Cardiovascular Magnetic Resonance Guided Revascularisation

Student thesis: Doctoral ThesisDoctor of Philosophy


Coronary revascularisation is a key component of the management of patients with coronary artery disease (CAD). The importance of combining functional with anatomic information to select appropriate patients is increasingly recognised. Established Cardiovascular Magnetic Resonance (CMR) techniques already provide much of the relevant functional information and the absence of ionising radiation makes CMR ideal for serial examinations. However, new CMR techniques continue to emerge, and require appropriate clinical evaluation.

This thesis comprises a series of clinical studies developing and evaluating techniques for guiding revascularisation:
i. Comparison of a high-resolution k-t accelerated perfusion sequence with a standard sequence.
ii. Validation of CMR quantification of absolute myocardial perfusion using the high-resolution sequence against PET.
iii. Investigation of the relationship between an angiographic score (BCIS-1 Jeopardy score) and CMR estimations of CAD burden.
iv. Determination of the inter-study reproducibility of perfusion imaging and strain analysis with CMR feature tracking (CMR-FT).
v. Evaluation of a novel scar imaging technique using a dual-inversion recovery (dual-IR) pre-pulse for the first-time in patients.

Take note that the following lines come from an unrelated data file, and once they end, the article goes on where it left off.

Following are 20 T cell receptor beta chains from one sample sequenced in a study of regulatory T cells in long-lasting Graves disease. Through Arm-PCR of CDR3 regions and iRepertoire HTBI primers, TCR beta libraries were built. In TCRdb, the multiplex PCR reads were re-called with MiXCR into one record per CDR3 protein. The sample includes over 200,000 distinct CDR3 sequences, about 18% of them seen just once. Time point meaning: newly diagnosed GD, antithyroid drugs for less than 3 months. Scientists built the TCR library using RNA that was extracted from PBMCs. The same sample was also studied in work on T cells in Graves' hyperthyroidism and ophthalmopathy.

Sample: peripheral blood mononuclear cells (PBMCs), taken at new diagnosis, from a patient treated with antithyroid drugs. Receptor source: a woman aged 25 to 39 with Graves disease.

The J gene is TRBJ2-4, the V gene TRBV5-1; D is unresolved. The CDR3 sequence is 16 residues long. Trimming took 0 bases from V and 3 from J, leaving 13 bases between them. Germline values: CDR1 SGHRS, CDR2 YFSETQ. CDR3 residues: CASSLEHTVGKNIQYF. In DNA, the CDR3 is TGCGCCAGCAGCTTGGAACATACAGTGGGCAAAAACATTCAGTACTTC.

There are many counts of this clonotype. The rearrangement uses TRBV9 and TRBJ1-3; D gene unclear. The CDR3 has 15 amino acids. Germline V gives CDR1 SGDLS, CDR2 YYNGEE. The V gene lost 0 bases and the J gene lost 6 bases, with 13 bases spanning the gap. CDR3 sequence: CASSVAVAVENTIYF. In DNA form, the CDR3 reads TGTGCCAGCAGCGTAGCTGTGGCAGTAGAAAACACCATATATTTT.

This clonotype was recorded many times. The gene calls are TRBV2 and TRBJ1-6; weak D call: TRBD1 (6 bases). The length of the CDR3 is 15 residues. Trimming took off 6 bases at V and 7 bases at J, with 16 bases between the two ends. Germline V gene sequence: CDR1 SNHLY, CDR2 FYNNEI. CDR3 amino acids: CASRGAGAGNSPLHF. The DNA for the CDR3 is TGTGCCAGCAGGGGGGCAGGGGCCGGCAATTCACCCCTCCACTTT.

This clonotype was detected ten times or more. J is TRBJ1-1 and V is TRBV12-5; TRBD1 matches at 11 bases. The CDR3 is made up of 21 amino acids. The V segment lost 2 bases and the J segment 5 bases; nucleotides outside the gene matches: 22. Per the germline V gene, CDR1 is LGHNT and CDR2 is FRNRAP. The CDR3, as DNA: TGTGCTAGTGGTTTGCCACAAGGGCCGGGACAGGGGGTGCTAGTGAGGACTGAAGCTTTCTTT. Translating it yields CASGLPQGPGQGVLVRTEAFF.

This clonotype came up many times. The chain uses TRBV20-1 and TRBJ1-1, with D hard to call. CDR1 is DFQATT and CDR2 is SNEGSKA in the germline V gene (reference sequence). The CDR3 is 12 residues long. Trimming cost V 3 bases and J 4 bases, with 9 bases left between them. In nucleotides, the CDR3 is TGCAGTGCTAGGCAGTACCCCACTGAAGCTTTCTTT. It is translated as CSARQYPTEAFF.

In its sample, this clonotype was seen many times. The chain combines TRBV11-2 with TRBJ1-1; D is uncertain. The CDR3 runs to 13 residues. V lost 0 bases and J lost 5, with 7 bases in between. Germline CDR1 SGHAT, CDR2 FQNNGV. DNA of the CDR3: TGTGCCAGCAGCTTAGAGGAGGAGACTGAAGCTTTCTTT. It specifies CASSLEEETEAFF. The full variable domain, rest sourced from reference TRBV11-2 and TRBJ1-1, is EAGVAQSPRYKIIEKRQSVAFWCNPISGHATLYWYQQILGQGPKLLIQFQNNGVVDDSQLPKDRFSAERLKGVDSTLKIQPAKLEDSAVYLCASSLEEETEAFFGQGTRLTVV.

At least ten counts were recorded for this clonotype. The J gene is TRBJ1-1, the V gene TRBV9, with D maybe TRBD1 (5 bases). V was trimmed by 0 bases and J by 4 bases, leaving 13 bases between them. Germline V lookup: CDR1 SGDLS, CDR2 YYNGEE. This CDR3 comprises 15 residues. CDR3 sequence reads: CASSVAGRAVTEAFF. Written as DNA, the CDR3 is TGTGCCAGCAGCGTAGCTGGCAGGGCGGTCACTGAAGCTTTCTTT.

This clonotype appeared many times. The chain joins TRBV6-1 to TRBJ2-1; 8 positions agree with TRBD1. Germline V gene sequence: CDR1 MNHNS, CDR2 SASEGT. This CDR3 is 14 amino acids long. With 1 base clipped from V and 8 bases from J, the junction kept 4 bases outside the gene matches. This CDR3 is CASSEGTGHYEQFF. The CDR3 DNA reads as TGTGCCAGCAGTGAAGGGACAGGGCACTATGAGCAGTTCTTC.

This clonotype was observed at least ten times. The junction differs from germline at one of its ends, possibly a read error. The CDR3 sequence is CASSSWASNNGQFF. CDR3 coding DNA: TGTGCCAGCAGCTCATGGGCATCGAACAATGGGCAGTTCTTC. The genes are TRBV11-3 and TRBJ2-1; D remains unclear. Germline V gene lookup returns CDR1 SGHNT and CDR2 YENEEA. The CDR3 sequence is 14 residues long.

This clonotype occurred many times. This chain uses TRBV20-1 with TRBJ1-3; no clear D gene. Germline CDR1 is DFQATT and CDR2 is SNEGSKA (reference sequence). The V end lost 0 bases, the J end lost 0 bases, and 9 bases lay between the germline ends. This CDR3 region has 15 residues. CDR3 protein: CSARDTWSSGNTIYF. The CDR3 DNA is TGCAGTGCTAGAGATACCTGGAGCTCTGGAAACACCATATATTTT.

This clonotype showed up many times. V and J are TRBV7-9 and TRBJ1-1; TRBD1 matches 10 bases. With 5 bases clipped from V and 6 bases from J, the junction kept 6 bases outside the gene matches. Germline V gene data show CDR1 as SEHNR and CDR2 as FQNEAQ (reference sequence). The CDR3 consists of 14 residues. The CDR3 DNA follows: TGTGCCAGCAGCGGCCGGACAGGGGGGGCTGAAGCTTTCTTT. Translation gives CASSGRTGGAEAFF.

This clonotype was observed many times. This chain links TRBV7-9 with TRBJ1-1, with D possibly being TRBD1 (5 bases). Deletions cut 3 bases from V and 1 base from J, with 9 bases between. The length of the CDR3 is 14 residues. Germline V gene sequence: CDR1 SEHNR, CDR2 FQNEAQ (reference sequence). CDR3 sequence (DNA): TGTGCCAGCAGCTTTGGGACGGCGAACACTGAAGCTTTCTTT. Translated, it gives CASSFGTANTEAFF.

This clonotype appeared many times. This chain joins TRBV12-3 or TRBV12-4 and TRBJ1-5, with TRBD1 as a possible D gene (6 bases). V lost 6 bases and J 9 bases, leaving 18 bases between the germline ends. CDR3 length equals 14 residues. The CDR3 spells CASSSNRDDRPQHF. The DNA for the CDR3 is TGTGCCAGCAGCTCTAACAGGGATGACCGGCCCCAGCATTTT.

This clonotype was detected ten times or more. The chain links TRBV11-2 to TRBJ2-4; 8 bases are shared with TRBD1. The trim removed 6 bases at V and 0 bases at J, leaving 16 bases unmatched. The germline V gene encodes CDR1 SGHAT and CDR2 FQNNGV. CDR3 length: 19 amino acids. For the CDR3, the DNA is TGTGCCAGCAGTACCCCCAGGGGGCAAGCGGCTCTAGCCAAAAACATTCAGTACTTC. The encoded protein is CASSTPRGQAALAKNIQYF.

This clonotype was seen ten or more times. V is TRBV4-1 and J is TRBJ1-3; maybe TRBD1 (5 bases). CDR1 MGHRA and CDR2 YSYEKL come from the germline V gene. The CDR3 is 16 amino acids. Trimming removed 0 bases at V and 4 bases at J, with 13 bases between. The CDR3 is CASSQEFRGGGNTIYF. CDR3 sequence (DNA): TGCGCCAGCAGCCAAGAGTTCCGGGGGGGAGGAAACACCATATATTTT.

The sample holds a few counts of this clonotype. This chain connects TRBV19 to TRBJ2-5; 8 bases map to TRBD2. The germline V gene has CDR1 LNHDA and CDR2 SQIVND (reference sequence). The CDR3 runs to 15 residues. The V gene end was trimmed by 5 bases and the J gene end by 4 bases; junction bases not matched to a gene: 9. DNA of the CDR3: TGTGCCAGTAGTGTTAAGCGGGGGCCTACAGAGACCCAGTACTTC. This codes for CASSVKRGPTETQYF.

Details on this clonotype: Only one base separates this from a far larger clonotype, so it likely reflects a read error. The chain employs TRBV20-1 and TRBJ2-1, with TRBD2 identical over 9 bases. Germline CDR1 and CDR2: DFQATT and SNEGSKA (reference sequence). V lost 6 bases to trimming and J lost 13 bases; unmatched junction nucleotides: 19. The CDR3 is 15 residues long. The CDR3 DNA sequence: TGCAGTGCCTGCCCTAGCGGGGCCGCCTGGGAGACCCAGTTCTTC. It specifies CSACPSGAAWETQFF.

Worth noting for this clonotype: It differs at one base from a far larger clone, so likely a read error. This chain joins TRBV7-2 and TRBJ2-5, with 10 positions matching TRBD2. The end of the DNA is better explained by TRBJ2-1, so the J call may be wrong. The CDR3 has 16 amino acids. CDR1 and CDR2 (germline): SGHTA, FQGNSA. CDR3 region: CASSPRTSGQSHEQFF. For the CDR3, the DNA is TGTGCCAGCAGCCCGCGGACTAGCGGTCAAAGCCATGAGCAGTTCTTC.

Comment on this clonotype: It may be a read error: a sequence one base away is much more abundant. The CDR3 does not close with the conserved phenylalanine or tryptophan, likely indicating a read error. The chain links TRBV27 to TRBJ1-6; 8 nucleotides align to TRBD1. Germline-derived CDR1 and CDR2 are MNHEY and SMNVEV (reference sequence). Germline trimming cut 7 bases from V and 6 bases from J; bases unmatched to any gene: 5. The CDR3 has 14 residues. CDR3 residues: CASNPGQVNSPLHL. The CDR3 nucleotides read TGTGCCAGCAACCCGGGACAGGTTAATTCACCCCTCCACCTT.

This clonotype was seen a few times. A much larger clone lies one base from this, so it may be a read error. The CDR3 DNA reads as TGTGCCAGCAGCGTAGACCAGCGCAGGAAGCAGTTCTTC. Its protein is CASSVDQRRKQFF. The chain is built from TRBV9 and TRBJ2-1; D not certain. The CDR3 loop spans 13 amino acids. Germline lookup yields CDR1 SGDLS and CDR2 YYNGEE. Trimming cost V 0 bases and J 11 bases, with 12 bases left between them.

vi. The feasibility of combined CMR and coronary intervention in a hybrid laboratory.

The main findings for each compnent were:
i. Perfusion imaging with the k-t accelerated sequence resulted in significantly improved image quality, signal and contrast to noise ratios and a reduction in dark rim artefacts compared to the standard sequence.
ii. There was good correlation between quantitative myocardial perfusion reserve (MPR) derived from CPR and PET. CMR and PET-derived MPR were both comparable and accurate for the detection of CAD. However, absolute perfusion values from both modalities were only weakly correlated.
iii. The correlation between the BCIS-1 Jeopardy score and CMR ischaemic burden was good and the score predicted a prognostically important ischaemic threshold of 12% with high specificity. 
iv. The inter-study reproducibility of quantitative myocardial perfusion and CMR-FT was reasonable and better for global rather than regional measures. There was no detectable variation in perfusion or strain during the day.
v. The dual-IR sequence improved scar imaging compared to the IR technique.
vi. Combined CMR and interventional coronary procedures were successful and well tolerated.

Quantitative analysis of perfusion is an exciting prospect with considerable potential and has demonstrated clinically utility, however, its application remains challenging. Novel scar and strain imaging techniques have also shown promising results. Further method refinement and appropriate clinical studies should allow the full potential of these tools for guiding  revascularisation to be realised.

Date of Award1 Dec 2012
Original languageEnglish
Awarding Institution
  • King's College London
SupervisorEike Nagel (Supervisor) & Divaka Perera (Supervisor)

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